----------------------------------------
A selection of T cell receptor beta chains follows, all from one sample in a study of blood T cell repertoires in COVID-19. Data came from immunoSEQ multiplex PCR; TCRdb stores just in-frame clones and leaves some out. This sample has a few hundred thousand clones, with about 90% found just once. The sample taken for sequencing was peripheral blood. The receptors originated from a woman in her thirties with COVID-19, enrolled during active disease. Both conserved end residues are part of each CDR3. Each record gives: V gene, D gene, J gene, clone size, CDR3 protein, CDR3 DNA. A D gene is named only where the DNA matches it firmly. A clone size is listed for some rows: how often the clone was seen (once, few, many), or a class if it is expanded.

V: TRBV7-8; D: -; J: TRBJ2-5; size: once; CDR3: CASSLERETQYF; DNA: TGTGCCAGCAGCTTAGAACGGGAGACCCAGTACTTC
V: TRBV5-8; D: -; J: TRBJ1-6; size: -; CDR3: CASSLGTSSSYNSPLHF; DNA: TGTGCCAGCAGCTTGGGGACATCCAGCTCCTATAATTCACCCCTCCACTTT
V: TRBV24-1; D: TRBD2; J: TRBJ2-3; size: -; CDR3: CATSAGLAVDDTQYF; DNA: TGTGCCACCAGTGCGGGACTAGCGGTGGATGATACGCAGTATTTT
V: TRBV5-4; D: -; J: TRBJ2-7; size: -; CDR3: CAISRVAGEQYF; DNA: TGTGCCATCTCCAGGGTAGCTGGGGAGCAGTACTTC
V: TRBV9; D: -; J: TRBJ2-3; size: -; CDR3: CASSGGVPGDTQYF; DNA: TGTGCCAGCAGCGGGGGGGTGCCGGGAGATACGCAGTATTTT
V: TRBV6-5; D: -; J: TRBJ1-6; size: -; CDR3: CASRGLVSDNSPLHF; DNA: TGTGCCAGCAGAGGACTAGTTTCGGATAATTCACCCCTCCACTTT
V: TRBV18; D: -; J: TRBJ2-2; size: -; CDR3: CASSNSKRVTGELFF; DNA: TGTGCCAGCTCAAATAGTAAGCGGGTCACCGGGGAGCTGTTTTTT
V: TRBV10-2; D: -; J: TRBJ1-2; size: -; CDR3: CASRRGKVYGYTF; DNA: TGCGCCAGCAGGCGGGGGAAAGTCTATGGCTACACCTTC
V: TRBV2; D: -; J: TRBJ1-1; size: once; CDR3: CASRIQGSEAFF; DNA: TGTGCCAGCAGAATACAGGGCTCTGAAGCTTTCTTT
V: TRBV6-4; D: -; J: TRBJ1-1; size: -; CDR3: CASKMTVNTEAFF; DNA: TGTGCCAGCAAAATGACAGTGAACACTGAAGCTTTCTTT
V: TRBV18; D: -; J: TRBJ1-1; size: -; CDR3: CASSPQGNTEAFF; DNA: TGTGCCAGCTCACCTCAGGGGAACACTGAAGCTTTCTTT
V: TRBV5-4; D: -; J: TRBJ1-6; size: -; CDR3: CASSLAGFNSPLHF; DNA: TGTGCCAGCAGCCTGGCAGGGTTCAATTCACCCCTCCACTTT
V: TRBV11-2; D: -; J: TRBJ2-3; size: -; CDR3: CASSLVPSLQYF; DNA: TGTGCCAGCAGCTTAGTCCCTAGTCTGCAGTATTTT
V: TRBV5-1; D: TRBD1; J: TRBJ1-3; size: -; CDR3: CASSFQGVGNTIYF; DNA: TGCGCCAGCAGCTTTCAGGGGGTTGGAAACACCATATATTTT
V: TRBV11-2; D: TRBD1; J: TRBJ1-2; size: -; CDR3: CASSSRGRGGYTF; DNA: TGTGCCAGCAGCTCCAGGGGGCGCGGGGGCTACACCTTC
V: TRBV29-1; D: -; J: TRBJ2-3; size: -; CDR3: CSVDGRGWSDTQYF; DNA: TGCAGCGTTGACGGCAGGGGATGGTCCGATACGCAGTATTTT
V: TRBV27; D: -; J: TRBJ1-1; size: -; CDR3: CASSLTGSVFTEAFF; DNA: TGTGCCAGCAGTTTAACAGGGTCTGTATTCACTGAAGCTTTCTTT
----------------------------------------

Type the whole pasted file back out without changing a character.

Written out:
A selection of T cell receptor beta chains follows, all from one sample in a study of blood T cell repertoires in COVID-19. Data came from immunoSEQ multiplex PCR; TCRdb stores just in-frame clones and leaves some out. This sample has a few hundred thousand clones, with about 90% found just once. The sample taken for sequencing was peripheral blood. The receptors originated from a woman in her thirties with COVID-19, enrolled during active disease. Both conserved end residues are part of each CDR3. Each record gives: V gene, D gene, J gene, clone size, CDR3 protein, CDR3 DNA. A D gene is named only where the DNA matches it firmly. A clone size is listed for some rows: how often the clone was seen (once, few, many), or a class if it is expanded.

V: TRBV7-8; D: -; J: TRBJ2-5; size: once; CDR3: CASSLERETQYF; DNA: TGTGCCAGCAGCTTAGAACGGGAGACCCAGTACTTC
V: TRBV5-8; D: -; J: TRBJ1-6; size: -; CDR3: CASSLGTSSSYNSPLHF; DNA: TGTGCCAGCAGCTTGGGGACATCCAGCTCCTATAATTCACCCCTCCACTTT
V: TRBV24-1; D: TRBD2; J: TRBJ2-3; size: -; CDR3: CATSAGLAVDDTQYF; DNA: TGTGCCACCAGTGCGGGACTAGCGGTGGATGATACGCAGTATTTT
V: TRBV5-4; D: -; J: TRBJ2-7; size: -; CDR3: CAISRVAGEQYF; DNA: TGTGCCATCTCCAGGGTAGCTGGGGAGCAGTACTTC
V: TRBV9; D: -; J: TRBJ2-3; size: -; CDR3: CASSGGVPGDTQYF; DNA: TGTGCCAGCAGCGGGGGGGTGCCGGGAGATACGCAGTATTTT
V: TRBV6-5; D: -; J: TRBJ1-6; size: -; CDR3: CASRGLVSDNSPLHF; DNA: TGTGCCAGCAGAGGACTAGTTTCGGATAATTCACCCCTCCACTTT
V: TRBV18; D: -; J: TRBJ2-2; size: -; CDR3: CASSNSKRVTGELFF; DNA: TGTGCCAGCTCAAATAGTAAGCGGGTCACCGGGGAGCTGTTTTTT
V: TRBV10-2; D: -; J: TRBJ1-2; size: -; CDR3: CASRRGKVYGYTF; DNA: TGCGCCAGCAGGCGGGGGAAAGTCTATGGCTACACCTTC
V: TRBV2; D: -; J: TRBJ1-1; size: once; CDR3: CASRIQGSEAFF; DNA: TGTGCCAGCAGAATACAGGGCTCTGAAGCTTTCTTT
V: TRBV6-4; D: -; J: TRBJ1-1; size: -; CDR3: CASKMTVNTEAFF; DNA: TGTGCCAGCAAAATGACAGTGAACACTGAAGCTTTCTTT
V: TRBV18; D: -; J: TRBJ1-1; size: -; CDR3: CASSPQGNTEAFF; DNA: TGTGCCAGCTCACCTCAGGGGAACACTGAAGCTTTCTTT
V: TRBV5-4; D: -; J: TRBJ1-6; size: -; CDR3: CASSLAGFNSPLHF; DNA: TGTGCCAGCAGCCTGGCAGGGTTCAATTCACCCCTCCACTTT
V: TRBV11-2; D: -; J: TRBJ2-3; size: -; CDR3: CASSLVPSLQYF; DNA: TGTGCCAGCAGCTTAGTCCCTAGTCTGCAGTATTTT
V: TRBV5-1; D: TRBD1; J: TRBJ1-3; size: -; CDR3: CASSFQGVGNTIYF; DNA: TGCGCCAGCAGCTTTCAGGGGGTTGGAAACACCATATATTTT
V: TRBV11-2; D: TRBD1; J: TRBJ1-2; size: -; CDR3: CASSSRGRGGYTF; DNA: TGTGCCAGCAGCTCCAGGGGGCGCGGGGGCTACACCTTC
V: TRBV29-1; D: -; J: TRBJ2-3; size: -; CDR3: CSVDGRGWSDTQYF; DNA: TGCAGCGTTGACGGCAGGGGATGGTCCGATACGCAGTATTTT
V: TRBV27; D: -; J: TRBJ1-1; size: -; CDR3: CASSLTGSVFTEAFF; DNA: TGTGCCAGCAGTTTAACAGGGTCTGTATTCACTGAAGCTTTCTTT